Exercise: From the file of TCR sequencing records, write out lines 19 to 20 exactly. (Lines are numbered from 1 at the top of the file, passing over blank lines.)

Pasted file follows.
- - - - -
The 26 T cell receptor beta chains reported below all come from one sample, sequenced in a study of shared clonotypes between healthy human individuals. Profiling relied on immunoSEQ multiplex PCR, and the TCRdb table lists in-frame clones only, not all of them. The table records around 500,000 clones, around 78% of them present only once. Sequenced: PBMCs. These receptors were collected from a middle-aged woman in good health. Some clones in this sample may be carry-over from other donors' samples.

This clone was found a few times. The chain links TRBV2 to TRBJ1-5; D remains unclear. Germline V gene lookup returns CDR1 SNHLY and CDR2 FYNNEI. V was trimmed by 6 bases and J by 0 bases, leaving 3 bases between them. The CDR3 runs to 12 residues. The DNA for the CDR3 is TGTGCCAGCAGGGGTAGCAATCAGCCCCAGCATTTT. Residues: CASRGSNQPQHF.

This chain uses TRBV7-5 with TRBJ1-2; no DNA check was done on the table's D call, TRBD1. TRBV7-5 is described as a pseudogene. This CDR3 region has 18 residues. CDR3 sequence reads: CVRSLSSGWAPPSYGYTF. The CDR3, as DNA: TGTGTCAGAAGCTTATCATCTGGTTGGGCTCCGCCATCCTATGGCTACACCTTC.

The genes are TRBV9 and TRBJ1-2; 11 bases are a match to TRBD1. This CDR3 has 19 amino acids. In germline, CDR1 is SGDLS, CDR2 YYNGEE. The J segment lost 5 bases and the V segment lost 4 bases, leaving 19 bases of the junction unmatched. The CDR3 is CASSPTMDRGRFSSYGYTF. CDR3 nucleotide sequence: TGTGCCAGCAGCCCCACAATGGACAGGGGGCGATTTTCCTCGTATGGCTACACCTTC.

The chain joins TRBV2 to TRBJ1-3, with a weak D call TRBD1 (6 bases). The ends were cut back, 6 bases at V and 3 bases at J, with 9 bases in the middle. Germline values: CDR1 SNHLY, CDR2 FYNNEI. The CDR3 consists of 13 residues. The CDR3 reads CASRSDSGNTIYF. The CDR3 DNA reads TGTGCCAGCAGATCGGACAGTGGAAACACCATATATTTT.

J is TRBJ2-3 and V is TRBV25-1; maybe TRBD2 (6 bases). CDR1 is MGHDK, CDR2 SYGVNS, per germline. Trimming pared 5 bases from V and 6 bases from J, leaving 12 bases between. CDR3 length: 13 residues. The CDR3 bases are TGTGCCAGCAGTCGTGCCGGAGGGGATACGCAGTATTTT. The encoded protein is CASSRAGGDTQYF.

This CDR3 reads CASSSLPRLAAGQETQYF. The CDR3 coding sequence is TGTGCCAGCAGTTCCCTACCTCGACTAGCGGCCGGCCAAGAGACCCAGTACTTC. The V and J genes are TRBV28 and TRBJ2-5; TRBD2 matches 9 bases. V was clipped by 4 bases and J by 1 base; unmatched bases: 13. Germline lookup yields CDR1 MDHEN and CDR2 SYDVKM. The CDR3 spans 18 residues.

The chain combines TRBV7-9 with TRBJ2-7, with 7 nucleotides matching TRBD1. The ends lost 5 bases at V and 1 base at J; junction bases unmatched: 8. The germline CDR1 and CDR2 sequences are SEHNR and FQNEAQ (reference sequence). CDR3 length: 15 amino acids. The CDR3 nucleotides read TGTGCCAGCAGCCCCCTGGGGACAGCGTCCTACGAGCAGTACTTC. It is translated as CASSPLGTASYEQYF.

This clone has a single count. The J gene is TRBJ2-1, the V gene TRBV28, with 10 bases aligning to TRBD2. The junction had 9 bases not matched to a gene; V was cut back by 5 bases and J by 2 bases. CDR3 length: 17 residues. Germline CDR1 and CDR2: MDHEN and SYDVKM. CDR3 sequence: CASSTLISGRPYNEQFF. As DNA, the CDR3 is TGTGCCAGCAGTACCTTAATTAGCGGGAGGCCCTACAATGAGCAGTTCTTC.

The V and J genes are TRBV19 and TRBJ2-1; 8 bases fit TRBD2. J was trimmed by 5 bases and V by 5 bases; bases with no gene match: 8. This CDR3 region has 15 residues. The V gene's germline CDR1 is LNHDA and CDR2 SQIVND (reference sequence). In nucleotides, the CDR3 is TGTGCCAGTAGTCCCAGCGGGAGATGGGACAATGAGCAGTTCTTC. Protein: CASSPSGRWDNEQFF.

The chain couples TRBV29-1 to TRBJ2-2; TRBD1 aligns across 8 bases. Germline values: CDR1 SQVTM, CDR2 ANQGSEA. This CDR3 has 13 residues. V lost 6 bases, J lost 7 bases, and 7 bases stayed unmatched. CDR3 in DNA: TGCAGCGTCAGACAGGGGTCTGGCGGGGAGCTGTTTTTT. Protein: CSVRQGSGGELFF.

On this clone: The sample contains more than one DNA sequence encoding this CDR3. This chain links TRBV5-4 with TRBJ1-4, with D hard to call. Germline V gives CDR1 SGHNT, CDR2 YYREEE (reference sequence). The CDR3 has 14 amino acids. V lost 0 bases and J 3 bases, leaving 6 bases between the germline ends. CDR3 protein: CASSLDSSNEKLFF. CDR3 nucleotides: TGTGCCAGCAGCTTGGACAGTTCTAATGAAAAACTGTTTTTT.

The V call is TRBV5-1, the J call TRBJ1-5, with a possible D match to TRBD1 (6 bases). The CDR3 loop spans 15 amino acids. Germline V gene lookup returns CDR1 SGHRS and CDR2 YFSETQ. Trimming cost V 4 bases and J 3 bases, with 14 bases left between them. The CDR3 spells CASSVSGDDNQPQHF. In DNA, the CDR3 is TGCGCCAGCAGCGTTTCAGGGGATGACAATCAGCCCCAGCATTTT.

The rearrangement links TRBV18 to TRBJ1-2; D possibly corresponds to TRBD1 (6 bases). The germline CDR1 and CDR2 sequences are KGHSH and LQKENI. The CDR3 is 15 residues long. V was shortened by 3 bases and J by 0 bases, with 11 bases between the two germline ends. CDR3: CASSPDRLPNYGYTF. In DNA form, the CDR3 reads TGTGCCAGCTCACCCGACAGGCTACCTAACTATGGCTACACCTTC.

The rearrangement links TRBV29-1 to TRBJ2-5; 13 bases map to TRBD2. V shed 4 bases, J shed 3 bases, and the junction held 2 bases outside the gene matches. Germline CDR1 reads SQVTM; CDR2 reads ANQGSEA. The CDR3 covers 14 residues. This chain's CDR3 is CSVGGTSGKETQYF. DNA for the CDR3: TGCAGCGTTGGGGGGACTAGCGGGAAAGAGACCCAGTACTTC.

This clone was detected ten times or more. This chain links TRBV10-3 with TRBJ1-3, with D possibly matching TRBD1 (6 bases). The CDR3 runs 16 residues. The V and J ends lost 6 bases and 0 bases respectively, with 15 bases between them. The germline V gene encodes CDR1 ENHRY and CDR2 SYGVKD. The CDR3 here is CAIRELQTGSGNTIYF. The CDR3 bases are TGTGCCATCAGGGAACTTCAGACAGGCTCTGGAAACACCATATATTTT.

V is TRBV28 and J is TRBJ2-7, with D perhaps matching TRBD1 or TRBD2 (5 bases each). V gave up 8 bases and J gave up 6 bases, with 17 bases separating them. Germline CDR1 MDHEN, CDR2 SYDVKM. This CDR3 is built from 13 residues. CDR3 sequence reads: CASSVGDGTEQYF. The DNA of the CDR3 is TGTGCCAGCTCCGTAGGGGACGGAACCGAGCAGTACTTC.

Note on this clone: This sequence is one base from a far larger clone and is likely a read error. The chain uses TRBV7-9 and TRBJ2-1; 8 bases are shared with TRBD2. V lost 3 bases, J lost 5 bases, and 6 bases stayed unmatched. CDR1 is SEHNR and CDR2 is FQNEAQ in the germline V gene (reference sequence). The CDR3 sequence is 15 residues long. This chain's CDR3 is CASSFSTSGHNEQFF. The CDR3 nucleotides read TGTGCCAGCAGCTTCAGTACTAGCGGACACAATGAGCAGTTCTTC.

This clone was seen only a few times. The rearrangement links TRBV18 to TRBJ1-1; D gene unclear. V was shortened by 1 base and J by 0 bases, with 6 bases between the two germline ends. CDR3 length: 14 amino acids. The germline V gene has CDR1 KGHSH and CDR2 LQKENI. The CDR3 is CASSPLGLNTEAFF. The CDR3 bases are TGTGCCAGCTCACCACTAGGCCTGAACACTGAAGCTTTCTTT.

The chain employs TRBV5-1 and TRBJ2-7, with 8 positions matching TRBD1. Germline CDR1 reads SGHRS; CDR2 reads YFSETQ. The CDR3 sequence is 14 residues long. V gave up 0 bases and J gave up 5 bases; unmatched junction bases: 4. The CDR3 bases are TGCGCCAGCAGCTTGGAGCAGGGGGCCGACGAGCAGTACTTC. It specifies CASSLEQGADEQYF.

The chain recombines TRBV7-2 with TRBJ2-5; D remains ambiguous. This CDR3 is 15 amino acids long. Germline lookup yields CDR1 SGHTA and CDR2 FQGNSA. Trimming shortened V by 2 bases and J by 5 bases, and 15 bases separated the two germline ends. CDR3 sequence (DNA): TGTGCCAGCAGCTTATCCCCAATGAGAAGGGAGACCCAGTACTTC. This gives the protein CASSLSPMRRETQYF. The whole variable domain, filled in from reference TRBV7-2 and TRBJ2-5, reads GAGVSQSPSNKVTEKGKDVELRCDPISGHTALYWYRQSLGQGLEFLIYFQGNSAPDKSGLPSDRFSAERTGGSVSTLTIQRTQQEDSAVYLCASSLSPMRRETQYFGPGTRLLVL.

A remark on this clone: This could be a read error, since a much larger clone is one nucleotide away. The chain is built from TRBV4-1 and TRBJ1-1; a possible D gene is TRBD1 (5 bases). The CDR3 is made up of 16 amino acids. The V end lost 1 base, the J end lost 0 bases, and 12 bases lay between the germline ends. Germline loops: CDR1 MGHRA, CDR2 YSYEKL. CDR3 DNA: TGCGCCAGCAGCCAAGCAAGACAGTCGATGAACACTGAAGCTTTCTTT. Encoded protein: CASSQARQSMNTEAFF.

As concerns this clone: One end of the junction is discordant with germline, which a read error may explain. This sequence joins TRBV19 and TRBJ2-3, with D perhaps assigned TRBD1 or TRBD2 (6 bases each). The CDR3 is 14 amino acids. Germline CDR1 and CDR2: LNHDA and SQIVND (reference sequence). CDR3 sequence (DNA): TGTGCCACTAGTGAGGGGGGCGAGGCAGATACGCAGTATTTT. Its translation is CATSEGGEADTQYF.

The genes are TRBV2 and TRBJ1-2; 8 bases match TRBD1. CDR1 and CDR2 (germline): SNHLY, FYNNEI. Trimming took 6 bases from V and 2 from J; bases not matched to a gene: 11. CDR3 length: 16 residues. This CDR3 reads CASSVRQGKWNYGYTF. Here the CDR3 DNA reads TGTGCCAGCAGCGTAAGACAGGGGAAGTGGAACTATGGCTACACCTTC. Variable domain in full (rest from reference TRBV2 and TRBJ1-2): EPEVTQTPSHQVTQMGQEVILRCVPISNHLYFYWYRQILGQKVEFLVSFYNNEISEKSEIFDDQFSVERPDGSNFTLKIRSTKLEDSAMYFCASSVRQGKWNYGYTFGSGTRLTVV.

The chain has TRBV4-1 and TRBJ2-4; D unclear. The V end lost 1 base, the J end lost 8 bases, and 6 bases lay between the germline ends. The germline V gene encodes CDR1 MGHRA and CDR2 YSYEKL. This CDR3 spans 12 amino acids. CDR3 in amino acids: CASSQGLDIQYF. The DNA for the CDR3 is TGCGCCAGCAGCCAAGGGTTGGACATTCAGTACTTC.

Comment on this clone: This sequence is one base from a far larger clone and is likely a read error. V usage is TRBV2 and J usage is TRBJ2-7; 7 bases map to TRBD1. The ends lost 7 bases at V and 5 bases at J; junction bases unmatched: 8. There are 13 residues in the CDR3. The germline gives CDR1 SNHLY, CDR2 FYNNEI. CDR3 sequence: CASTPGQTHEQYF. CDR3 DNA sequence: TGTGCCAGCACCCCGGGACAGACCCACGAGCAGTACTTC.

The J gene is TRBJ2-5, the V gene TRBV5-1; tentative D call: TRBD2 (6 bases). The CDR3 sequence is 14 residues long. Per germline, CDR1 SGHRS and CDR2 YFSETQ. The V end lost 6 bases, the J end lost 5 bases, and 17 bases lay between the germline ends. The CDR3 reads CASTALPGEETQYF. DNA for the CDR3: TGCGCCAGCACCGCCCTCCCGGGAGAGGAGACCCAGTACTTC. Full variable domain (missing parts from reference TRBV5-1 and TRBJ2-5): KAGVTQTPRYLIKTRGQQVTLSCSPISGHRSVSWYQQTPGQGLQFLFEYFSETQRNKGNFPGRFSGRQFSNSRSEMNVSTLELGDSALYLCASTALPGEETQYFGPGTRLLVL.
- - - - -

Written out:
This clone was seen only a few times. The rearrangement links TRBV18 to TRBJ1-1; D gene unclear. V was shortened by 1 base and J by 0 bases, with 6 bases between the two germline ends. CDR3 length: 14 amino acids. The germline V gene has CDR1 KGHSH and CDR2 LQKENI. The CDR3 is CASSPLGLNTEAFF. The CDR3 bases are TGTGCCAGCTCACCACTAGGCCTGAACACTGAAGCTTTCTTT.

The chain employs TRBV5-1 and TRBJ2-7, with 8 positions matching TRBD1. Germline CDR1 reads SGHRS; CDR2 reads YFSETQ. The CDR3 sequence is 14 residues long. V gave up 0 bases and J gave up 5 bases; unmatched junction bases: 4. The CDR3 bases are TGCGCCAGCAGCTTGGAGCAGGGGGCCGACGAGCAGTACTTC. It specifies CASSLEQGADEQYF.